EMD: For the early Penric covers, I know you asked for fan input about the public domain pictures you used, and I believe you mentioned that your agency helped you with the typography. Before that, did you have much input in the covers of your traditionally published books? What was the most useful piece of advice you got when you were choosing your own covers for the e-publications? What kind of parameters did you use for choosing the public domain pictures? And can you share any websites you found helpful in your search for a cover?
LMB: My input on my traditional-publisher artwork has varied over the years, from none to intense. There seems to be no discernible relationship between the amount of my involvement and the results. I’ve had great covers with no involvement, disappointing covers with lots, and the other way around, apparently at random.
I don’t recall I had much advice when I embarked on doing e-covers years ago with The Spirit Ring. (That would have been back in late 2010.) My helper putting them together could at the time only work with one image, cropping but no photoshopping, so options were limited. I wanted to choose historical paintings for the fantasies, because not only could I see what I was getting, but they were already at a high level of artistic accomplishment. Bad photoshopping/image collage is much worse than none, amateurish and off-putting, and any hint of photography was very wrong for the fantasy mood. As we’ve worked together over the years, my e-wrangler and I have both grown better at sorting through the challenges.
The websites I found useful might Continue reading
Raw Head, Bloody Bones and Halloween stories
Every October, I stumble upon this charming little site which is full of American spooky tales, and I have to say, it’s quite inspiring. I’m going to summarize (and maybe embellish a little bit) on one of the stories, and I hope you’ll follow the link and check out the other offerings.
Anyway, there was a conjuring woman out in the Ozarks named Old Betty, and she was one of the best there was. She was a little old woman who helped the neighbors with midwiving and taking off curses and helping the animals, but like a lot of magic workers, she kept herself to herself.
Old Betty had Continue reading
Betelgeuse in Orion: It takes a lot of stars to make a brilliant constellation. (Image via Wikimedia Commons, NASA Hubble photograph)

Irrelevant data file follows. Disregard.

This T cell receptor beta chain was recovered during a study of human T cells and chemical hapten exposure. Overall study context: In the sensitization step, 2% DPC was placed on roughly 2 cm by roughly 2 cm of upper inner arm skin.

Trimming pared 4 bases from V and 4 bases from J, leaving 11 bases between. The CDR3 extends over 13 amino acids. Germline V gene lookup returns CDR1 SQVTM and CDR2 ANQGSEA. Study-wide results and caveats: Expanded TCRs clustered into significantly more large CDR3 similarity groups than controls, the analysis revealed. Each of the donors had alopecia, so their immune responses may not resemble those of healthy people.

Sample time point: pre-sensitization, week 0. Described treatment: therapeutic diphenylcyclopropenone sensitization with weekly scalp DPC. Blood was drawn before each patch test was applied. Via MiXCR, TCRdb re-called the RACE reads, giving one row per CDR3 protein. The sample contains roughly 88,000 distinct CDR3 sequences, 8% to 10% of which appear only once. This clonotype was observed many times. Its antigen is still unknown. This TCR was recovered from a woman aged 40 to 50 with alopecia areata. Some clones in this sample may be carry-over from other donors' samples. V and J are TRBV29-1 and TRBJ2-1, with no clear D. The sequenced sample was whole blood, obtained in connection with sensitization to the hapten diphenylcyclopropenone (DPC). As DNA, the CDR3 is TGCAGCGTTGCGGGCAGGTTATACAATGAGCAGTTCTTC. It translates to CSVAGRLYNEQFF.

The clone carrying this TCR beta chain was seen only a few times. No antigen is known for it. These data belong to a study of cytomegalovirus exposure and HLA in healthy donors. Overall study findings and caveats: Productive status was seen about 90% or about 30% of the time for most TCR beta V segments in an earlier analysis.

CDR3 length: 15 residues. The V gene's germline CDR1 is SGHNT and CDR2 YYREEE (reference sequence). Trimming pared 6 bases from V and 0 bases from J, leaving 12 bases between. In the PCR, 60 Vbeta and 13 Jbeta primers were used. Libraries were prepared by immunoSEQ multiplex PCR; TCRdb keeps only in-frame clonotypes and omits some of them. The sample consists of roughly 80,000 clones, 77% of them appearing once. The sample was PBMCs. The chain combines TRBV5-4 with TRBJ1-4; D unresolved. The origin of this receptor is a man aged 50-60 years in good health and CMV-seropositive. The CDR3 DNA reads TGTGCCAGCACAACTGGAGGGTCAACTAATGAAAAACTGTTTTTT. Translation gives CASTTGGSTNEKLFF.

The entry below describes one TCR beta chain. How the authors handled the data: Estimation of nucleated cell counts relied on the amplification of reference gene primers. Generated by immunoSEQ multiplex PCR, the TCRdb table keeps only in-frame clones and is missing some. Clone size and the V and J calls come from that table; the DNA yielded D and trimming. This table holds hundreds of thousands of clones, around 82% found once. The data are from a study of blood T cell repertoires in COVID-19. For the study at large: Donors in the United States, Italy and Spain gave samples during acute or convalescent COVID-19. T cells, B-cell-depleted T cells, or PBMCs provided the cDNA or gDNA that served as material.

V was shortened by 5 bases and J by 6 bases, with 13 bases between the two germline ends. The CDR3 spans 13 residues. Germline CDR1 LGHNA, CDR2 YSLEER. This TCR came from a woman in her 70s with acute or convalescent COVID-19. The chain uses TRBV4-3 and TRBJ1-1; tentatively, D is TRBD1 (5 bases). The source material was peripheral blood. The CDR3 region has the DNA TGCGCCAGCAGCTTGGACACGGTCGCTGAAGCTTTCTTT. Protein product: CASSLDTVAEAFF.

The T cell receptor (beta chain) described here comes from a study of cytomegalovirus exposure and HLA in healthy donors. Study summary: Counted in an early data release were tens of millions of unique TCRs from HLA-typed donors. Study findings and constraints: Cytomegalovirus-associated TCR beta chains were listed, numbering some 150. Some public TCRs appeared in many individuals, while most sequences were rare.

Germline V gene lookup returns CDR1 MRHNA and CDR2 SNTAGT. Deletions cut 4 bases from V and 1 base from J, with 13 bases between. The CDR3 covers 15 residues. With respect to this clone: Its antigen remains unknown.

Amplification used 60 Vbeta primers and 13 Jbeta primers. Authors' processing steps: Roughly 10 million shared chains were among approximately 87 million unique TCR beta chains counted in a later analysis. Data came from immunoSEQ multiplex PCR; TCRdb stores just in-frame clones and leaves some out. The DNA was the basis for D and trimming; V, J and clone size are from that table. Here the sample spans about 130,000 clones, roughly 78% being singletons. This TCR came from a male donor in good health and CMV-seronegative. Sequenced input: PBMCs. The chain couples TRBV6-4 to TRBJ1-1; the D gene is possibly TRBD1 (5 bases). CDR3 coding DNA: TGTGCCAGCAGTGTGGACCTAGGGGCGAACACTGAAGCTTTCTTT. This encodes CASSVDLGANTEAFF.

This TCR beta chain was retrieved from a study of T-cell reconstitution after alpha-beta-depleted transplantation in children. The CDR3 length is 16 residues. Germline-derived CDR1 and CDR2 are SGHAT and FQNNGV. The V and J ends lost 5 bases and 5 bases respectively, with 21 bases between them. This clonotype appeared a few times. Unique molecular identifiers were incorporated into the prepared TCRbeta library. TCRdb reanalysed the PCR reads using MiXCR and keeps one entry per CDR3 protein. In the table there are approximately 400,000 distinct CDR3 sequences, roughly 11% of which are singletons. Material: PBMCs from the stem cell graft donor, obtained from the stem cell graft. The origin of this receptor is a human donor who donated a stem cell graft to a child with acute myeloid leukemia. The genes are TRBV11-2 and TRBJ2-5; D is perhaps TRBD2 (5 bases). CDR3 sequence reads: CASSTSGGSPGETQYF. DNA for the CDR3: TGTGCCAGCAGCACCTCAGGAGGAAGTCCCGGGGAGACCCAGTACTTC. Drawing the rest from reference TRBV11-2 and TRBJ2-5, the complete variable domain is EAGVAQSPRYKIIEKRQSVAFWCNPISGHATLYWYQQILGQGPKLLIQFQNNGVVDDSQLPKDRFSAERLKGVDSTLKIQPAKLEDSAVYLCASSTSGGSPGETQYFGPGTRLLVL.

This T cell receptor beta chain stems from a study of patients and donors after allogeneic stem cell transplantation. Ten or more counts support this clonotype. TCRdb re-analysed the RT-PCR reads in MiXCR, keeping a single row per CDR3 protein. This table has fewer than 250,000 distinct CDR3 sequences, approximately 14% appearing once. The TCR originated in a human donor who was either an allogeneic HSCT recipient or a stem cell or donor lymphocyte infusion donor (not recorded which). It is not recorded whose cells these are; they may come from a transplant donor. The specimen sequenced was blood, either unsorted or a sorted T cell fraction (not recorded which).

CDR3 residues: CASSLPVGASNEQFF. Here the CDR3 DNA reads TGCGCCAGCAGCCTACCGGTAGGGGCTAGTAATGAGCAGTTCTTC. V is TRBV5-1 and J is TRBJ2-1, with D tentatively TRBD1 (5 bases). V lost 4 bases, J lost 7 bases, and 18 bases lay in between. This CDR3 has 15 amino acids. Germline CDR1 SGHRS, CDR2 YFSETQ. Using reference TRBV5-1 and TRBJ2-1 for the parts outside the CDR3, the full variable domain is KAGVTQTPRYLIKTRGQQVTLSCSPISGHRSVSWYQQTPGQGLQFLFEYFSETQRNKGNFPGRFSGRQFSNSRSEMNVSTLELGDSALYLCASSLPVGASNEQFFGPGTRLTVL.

I love October! There’s a phrase in Japanese that goes “Reading Autumn” and I grew up reading all sorts of really great stories during the Halloween season. I haven’t had time for reading much lately, but made time to re-watch the 1988 film, Beetlejuice. (IMDb)
I think my Girls in the Basement were prompting me to do it, because afterward, I realized it had a very similar conflict structure to the story I’m working on.
From the beginning, Barbara and Adam Maitland show a lot of spunk, determination and love. There’s a hint of tragedy in the beginning, but all of their life is quickly overtaken by the fact that they wake up in their house after a car accident, and realize they didn’t survive the crash.
These are our main protagonists. In the first few minutes of the film, they fight a little with Barbara’s sister (who wants to sell their beloved house). They win the immediate battle by shutting her out, but lose the war when they die. The sister sells the house to Antagonists #2.
Antagonists #2 have a lot more going on than Barbara and Adam. Team Maitland basically speak and act with one heart and mind, often led by Barbara. But Charles and Delia Deetz? They have different goals entirely. Delia wants to be an important and influential artist. Charles initially just wants to recover his health from a nervous breakdown, but as he begins to feel better, his ambition to connect people to real estate returns. All that Team Deetz has in common is love, and even that is called into question. They support each others goals in the abstract, but are too busy with their own goals to actively help each other out. Delia wants to gut the house and turn it into a showcase, while Charles compromises by staking out one calm and peaceful room, and letting Delia turn the rest of the home into Continue reading
It’s inspiring still: Golden moon in times gone by. One glimpse, and I’m sunk. (Image via Wikimedia Commons)
Tsukimi, or the moon-viewing night, was last Thursday, and I almost missed it.
What is it? It’s a ritual that was enjoyed by Japanese aristocrats in the Heian era (approx. the 900s). They’d go out in boats and watch the moon on the water. Or sometimes just sit on their veranda, and catch the reflection of the moon in their teacups, and write very, very short yet poignant poems. (Wikipedia)
This time of year was considered the best time to view the moon, and I have to say, the moon has been just gorgeous as it rose into the night sky this week. Continue reading